1 scallion
1/2 cup chicken stock
1 tsp fermented black beans, rinsed and mashed
1/2 tsp soy sauce
1/4 tsp sugar
1 tsp cornstarch dissolved in 1 tbsp water

Stir fry scallions in oil for 30 seconds or until bright green. Add stock, fermented black beans, soy sauce, salt and sugar and bring to a boil. Stir in cornstarch and cook for 1 minute, or until thickened.

Serve sauce drizzled over eggplant, or server the eggplants resting on a pool of the sauce. =)

Flavors dont get much better than these. The eggplant becomes silk inside a crispy batter. =)

Tuesday, July 25

Teriyaki Salmon and Gai Lan

I've been so inspired lately by Amy over at Blue Lotus. Her meals always look so beautiful and exotic... considering I have such a soft spot for traditional Japanese style cooking. I've been reading and learning quite a bit lately about the Japanese way of presenting food so that it is asthetically pleasing above all, and is more likely to satiate an appetite in less quantities. I've never seen anyone make a piece of unadorned tofu look so exquisite as Amy does, just by plating it nicely.

So last night I decided to try my hand at preparing a traditional Japanese meal... that usually consists of miso soup, rice, and a couple of side items. For Dave and I last night, our side items were gai lan (Chinese brocolli, bathing in a pool of warm oyster sauce), a small slice of grilled salmon marinated in teriyaki with sesame, and of course, a piece of chilled tofu, topped with scallions, toasted sesame and a touch of soy sauce. In the end... we actually had leftovers, and if you had seen how little food there was there when I had it all together while preparing it... you would swear it wouldnt have been enough.

I highly suggest trying this way of eating... if youre a freak like me... for the fun of it if nothing else! ^_^

Monday, July 24

Turkey Lettuce Wraps

I found this recipe in the latest issue of "Eating Well". Of course I modified it a tiny bit.. I really enjoy this magazine so far, its healthy, fresh, seasonal food, but doesnt bother to buy into the whole health/low fat craze biz... Avocados are high in fat. Deal with it. =)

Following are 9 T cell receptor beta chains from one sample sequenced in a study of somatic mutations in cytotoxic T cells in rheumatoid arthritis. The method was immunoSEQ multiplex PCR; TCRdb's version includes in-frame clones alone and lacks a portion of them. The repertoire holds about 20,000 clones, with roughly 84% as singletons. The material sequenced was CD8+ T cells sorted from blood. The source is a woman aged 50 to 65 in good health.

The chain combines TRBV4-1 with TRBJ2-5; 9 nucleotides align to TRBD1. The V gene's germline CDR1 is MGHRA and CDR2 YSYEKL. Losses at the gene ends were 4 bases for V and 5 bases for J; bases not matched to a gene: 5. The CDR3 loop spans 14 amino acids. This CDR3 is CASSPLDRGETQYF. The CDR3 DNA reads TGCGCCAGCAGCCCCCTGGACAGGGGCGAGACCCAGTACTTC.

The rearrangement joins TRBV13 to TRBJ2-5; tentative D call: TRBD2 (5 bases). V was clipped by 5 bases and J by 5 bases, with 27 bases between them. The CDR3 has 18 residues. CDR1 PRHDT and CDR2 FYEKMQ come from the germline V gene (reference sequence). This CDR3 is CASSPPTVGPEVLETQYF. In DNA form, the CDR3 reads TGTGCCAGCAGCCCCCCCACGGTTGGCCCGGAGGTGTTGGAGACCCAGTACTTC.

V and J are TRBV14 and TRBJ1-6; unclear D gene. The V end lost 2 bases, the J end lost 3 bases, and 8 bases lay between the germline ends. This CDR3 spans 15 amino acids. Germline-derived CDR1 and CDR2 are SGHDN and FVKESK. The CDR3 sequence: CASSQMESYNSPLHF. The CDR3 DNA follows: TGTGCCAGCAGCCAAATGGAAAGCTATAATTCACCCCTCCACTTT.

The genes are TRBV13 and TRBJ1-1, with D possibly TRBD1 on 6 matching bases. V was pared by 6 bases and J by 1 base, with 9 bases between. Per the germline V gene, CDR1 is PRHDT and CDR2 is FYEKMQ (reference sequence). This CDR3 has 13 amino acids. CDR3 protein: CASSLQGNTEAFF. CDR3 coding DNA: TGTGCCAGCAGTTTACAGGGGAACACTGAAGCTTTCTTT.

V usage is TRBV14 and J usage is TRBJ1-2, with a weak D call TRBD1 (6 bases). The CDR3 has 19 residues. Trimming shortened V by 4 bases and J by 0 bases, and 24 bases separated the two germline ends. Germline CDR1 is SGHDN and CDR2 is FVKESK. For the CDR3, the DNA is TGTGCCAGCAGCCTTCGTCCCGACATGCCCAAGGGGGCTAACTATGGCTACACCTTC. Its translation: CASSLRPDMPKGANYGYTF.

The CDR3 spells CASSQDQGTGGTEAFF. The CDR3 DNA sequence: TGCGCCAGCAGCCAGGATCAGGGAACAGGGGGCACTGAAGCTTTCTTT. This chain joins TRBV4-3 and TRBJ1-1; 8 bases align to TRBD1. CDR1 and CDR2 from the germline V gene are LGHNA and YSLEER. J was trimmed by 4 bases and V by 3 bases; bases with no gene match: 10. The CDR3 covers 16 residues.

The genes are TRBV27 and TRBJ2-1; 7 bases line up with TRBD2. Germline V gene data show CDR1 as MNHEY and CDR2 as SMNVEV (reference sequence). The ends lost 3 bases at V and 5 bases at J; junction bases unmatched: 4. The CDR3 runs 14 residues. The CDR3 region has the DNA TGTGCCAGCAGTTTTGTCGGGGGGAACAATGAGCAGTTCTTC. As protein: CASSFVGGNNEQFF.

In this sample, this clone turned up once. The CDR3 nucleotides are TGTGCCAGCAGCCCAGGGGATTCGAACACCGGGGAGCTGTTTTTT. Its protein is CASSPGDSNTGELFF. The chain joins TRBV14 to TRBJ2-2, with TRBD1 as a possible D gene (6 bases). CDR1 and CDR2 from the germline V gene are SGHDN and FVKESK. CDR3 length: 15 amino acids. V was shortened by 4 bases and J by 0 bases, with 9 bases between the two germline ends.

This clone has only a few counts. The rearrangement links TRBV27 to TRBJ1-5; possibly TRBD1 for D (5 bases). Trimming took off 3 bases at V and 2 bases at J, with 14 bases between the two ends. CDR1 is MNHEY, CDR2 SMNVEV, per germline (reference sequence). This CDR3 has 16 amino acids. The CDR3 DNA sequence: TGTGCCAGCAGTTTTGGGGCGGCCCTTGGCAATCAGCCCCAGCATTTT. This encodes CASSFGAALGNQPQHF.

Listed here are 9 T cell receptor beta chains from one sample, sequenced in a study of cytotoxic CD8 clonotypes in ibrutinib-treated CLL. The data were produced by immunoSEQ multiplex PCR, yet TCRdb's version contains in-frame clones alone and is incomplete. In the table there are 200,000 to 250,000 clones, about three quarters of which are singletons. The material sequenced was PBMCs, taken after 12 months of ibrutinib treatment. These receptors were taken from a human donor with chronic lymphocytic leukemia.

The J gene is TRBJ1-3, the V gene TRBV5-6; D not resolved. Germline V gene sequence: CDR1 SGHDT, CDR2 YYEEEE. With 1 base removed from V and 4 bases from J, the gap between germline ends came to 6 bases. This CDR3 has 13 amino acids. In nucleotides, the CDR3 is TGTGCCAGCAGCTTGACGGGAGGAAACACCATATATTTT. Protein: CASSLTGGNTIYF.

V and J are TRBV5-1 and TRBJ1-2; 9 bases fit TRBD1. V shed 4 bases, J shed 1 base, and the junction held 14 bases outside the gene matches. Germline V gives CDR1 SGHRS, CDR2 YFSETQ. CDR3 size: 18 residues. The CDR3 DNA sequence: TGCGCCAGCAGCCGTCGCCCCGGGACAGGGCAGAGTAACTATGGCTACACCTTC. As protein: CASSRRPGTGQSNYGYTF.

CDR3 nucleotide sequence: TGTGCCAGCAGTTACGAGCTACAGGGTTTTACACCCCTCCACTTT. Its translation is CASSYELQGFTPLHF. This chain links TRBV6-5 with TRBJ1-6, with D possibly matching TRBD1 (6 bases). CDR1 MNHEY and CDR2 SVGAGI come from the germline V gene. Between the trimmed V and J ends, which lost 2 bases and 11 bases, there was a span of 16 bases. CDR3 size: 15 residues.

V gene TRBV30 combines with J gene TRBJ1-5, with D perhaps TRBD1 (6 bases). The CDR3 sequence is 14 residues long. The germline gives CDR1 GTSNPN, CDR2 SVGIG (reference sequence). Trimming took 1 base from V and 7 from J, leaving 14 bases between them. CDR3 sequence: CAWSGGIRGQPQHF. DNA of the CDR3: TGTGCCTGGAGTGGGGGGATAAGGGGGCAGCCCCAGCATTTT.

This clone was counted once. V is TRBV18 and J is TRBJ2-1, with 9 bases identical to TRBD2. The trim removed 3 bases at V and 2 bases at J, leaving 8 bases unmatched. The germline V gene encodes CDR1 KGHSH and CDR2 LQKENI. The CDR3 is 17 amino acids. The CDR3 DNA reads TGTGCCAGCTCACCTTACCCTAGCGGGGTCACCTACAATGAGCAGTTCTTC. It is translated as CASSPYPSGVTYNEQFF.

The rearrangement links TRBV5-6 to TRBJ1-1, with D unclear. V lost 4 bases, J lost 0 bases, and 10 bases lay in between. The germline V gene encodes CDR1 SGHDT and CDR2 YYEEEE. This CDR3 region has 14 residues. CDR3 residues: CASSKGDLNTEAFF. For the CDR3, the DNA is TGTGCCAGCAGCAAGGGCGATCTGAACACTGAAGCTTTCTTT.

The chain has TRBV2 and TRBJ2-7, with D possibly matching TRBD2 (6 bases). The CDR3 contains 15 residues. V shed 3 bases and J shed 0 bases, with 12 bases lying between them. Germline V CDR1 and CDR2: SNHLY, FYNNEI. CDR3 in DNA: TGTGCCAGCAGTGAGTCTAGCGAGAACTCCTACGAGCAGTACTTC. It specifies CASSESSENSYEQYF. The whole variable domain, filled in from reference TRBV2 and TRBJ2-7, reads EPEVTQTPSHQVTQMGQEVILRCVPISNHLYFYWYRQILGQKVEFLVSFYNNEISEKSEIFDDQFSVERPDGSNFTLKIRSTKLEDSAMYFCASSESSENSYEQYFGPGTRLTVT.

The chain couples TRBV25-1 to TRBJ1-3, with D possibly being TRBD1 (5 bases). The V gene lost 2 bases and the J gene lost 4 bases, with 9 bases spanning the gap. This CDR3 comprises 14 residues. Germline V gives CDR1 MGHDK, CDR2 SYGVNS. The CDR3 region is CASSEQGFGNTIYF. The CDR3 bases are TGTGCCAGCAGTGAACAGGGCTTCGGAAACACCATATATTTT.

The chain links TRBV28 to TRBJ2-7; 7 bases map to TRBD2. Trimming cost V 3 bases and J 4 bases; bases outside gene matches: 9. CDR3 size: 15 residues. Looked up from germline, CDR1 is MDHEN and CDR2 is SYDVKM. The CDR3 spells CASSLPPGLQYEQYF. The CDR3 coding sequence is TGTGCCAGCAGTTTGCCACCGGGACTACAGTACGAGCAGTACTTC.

So of course these turned out excellent! There was plenty left over as well, so I packed some over rice for lunch the next day... I still have a tiny bit left... I might just experiment and try to make "egg rolls" out of them.. since I still have a box of phyllo in the freezer from my mushroom parcels adventure. =)

1/2 cup water
1/2 cup instant brown rice
2 teaspoons sesame oil
1 pound ground turkey
1 tablespoon minced fresh ginger
1 large red bell pepper, finely diced
a couple of handfuls of cashews, chopped, but not too finely
1/2 cup chicken broth
2 tablespoons hoisin sauce
1 teaspoon five-spice powder
1/2 teaspoon salt
2 heads Boston lettuce, leaves separated
1/2 cup chopped chives
1 large carrot, shredded

1. Bring water to a boil in a small saucepan. Add rice; reduce heat to low, cover and cook for 5 minutes. Remove from the heat.
2. Meanwhile, heat oil in a large nonstick pan over medium-high heat. Add turkey and ginger; cook, crumbling with a wooden spoon, until the turkey is cooked through, about 6 minutes. Stir in the cooked rice, bell pepper, cashews, broth, hoisin sauce, five-spice powder and salt; cook until heated through, about 1 minute.
3. To serve, spoon portions of the turkey mixture into lettuce leaves, top with chives and carrot and roll into wraps.


Thursday, July 20


I've been wanting to cook rabbit for a long long time. Petty's sells it very cheap, at less than $5 for a whole rabbit, how could I resist? Granted, this one definitely wasnt near the size that the critter I ate in Paris must have been, but yummy none-the-less. Tastes just like chicken... but is much leaner and is said to have more protein. So why not?

I served this with potato pancakes I made from leftover mashed potatos, some flour & scallions, fried in a bit of oil.

1 Rabbit, cut into service pieces
1 tsp Chopped Parsley
3 Tbsp Butter
½ tsp Thyme
½ tsp Salt
1 Bay Leaf
1 medium Onion
¼ cup Lemon Juice
4 Whole Cloves
1 cup Port Wine
12 Whole Black Peppercorns
2½ cup Beef Stock

Stud the peeled onion with the whole cloves. Make a small bouquet garni by tying the peppercorns, parsley, thyme and bay leaf in a small cheesecloth pouch. Preheat oven to 350° F.